It must be stated that the first paradigm in medicine was the discovery of pathogenic microorganisms and their ability to cause infections. Many years were spent in trying to find ways and means of killing these organisms without killing the patient. It was the dramatic discovery of penicillin that led to the antibiotic era. I like to think that Louis Pasteur may have suggested the next paradigm, “assist the body defenses”.

Energy Medicine: A New Paradigm for Understanding Health and Disease

When a person is seen performing on a trampoline, an observer might say “hasn’t he got a lot of energy!” without thinking that this represents energy consumption. Energy has to be captured in the body and is consumed in the physical action on the trampoline. Many people will drink a cup of coffee on the way to work believing that it “creates” energy. The chemical function of caffeine stimulates action that consumes energy, giving rise to a false impression. Every physical movement, every passing thought, however fleeting in time, requires energy consumption. The person who has to drink coffee to “get to work”, is already energy insufficient. He/she can ill afford this artificial consumption of the available energy.

I am going to suggest that the evidence shows “energy medicine” may indeed be the new paradigm, so we have to make sure that anyone reading this is conversant with the concept of energy. In physics, “energy is the quantitative property that must be transferred to an object in order to perform work on, or heat, the object. Energy is a conserved quantity, meaning that the available energy at the beginning of time is the same quantity today. The law of conservation of energy states that “energy can be converted in form but not created or destroyed”. Furthermore, Einstein showed us that matter and energy are interconvertible. That is why the word “energy” is such a mystery to many people. What kind of energy does the human body require?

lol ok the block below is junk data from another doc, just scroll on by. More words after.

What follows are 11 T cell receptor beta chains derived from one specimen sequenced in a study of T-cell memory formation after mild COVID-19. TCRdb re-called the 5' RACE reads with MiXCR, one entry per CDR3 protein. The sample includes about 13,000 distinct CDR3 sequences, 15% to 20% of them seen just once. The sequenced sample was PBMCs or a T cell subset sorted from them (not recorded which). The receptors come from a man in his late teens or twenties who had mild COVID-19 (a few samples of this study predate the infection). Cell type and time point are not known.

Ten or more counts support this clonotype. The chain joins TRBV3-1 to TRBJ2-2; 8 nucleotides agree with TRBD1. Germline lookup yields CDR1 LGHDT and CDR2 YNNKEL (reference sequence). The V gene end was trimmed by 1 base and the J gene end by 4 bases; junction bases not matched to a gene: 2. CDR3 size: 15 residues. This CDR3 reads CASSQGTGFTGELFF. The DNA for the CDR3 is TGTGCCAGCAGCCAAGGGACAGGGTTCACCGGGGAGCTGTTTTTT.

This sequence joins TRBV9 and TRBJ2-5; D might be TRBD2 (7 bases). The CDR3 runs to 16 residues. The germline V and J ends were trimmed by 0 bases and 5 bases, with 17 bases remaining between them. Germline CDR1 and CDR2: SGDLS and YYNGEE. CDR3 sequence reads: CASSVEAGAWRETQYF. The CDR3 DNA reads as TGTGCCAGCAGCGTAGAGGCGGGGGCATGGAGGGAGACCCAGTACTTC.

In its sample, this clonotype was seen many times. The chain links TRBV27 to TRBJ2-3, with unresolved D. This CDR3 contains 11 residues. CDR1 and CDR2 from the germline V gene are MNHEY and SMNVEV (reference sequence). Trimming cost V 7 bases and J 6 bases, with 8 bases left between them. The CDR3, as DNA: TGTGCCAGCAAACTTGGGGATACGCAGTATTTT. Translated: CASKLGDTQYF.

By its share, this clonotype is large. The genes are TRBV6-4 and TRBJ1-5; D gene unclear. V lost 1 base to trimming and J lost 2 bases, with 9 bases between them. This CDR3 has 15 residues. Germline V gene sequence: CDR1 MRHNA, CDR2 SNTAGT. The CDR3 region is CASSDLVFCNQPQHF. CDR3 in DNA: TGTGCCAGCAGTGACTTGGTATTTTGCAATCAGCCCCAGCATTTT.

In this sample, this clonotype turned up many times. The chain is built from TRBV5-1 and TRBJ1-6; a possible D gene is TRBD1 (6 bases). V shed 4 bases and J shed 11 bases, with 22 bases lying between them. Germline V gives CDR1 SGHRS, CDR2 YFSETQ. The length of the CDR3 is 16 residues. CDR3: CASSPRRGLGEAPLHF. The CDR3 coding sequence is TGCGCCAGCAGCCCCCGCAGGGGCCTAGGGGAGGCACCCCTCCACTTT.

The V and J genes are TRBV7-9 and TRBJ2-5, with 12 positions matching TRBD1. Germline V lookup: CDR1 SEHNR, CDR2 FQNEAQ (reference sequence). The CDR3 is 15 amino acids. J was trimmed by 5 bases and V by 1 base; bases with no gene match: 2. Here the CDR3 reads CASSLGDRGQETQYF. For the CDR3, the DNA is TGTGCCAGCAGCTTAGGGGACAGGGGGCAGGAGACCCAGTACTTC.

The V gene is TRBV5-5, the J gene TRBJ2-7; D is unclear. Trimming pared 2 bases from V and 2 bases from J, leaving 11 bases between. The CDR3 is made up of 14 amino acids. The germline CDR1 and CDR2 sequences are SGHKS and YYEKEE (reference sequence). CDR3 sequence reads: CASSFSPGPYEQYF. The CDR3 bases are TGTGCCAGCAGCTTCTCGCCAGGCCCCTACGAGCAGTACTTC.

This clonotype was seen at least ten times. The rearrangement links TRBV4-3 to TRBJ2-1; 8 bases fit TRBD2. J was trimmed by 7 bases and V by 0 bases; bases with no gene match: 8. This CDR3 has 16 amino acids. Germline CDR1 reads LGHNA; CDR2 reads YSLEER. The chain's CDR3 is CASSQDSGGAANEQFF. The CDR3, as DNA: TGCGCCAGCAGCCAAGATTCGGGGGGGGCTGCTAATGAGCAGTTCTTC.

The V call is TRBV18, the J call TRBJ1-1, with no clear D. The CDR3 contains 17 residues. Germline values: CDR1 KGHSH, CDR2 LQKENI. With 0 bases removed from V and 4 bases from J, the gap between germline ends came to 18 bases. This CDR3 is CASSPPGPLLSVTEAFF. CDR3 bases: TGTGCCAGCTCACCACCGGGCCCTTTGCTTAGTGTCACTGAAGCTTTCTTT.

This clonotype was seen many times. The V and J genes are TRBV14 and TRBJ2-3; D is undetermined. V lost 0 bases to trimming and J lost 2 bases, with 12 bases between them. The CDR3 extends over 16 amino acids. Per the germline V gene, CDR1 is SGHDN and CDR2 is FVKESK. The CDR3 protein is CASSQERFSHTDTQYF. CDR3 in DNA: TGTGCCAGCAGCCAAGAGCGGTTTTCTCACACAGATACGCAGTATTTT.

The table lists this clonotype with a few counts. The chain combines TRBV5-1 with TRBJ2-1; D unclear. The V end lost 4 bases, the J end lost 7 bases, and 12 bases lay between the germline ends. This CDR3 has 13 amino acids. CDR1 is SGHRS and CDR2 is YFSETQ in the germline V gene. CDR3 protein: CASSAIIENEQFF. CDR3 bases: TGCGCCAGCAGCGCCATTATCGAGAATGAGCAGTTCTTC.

We are all aware that the electroencephalogram and the electrocardiogram are tools used by physicians to detect disease in the brain and the heart. If that means that our organs function electrically, then where does that energy come from? We do not carry a battery. We are not plugged into a wall socket and the functional capacity of the human body is endlessly available throughout life. The only components that keep us alive are food and water. Everyone knows that foods need to contain a calorie-delivering and a non-caloric mixture of vitamins and essential minerals. The life sustaining actions of these non-caloric nutrients is because they govern the process of energy capture by enabling oxygen consumption (oxidation). They also govern the use of the energy to provide physical and mental function.

The calorie bearing food, consisting of protein, fat and carbohydrate is used to build body cell structure. This is called anabolic metabolism. If body structure is broken down and destroyed, weight is lost and the patient is sick. This is called catabolic metabolism. In healthy conditions, food is metabolized to form glucose, the primary fuel.